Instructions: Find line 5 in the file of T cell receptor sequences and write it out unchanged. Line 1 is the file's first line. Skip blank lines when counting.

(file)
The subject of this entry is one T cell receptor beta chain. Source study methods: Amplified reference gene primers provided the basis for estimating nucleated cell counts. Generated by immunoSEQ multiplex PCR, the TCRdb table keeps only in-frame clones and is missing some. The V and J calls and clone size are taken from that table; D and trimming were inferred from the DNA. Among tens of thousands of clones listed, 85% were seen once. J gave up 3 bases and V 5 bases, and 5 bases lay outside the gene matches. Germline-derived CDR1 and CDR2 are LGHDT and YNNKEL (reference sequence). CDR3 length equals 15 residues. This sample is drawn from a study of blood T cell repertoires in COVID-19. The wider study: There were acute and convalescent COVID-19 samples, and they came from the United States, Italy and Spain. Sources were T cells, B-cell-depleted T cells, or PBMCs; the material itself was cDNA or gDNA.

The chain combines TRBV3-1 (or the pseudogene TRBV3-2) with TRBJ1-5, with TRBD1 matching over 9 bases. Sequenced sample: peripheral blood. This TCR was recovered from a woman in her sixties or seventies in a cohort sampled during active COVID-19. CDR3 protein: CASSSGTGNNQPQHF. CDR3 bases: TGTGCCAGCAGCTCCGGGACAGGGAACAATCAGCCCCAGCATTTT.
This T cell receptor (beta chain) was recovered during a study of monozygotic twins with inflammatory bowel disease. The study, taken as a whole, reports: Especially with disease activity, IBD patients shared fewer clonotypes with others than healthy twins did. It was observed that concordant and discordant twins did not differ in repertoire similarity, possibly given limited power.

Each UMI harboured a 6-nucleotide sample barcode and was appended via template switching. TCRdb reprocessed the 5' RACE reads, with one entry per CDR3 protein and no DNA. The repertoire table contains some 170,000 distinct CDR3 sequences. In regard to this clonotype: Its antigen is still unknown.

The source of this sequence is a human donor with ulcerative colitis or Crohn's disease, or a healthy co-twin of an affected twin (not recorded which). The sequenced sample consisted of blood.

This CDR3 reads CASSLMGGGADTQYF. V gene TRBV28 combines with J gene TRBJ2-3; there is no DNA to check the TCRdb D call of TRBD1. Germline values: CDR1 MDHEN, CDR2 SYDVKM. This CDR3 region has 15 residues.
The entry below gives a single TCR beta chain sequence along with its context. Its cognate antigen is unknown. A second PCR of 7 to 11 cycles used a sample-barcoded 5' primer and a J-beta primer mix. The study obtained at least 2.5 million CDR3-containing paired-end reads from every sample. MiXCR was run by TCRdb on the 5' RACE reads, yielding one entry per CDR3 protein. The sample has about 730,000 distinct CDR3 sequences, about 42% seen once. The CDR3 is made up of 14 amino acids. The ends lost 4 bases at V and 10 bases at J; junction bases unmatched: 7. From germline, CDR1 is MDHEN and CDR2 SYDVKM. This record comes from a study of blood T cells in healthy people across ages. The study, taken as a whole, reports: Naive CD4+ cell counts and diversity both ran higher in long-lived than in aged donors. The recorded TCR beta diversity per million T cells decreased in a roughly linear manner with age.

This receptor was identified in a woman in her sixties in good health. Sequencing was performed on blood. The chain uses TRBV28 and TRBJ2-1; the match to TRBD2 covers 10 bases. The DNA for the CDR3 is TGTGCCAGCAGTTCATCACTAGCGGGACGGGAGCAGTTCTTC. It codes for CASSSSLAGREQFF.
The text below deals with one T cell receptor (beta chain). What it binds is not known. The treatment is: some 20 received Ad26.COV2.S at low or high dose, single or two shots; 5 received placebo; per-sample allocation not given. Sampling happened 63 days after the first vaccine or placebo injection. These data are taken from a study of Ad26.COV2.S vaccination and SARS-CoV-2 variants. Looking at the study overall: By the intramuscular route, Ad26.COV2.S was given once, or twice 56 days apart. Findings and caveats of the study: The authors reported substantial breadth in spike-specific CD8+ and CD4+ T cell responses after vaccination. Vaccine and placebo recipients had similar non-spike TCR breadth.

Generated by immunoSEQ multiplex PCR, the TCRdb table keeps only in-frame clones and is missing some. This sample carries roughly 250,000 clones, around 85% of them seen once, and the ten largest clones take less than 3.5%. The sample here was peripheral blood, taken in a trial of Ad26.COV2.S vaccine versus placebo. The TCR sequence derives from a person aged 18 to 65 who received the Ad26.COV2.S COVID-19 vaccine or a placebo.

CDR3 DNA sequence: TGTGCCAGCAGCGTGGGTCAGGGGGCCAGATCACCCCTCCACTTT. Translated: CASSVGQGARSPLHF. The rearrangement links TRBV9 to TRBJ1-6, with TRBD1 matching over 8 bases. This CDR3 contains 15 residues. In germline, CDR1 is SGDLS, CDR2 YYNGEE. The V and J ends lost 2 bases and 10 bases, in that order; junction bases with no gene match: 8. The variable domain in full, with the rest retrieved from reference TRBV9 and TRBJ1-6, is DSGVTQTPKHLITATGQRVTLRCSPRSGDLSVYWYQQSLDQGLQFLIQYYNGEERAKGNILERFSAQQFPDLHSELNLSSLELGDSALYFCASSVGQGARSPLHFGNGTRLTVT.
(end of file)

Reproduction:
The source of this sequence is a human donor with ulcerative colitis or Crohn's disease, or a healthy co-twin of an affected twin (not recorded which). The sequenced sample consisted of blood.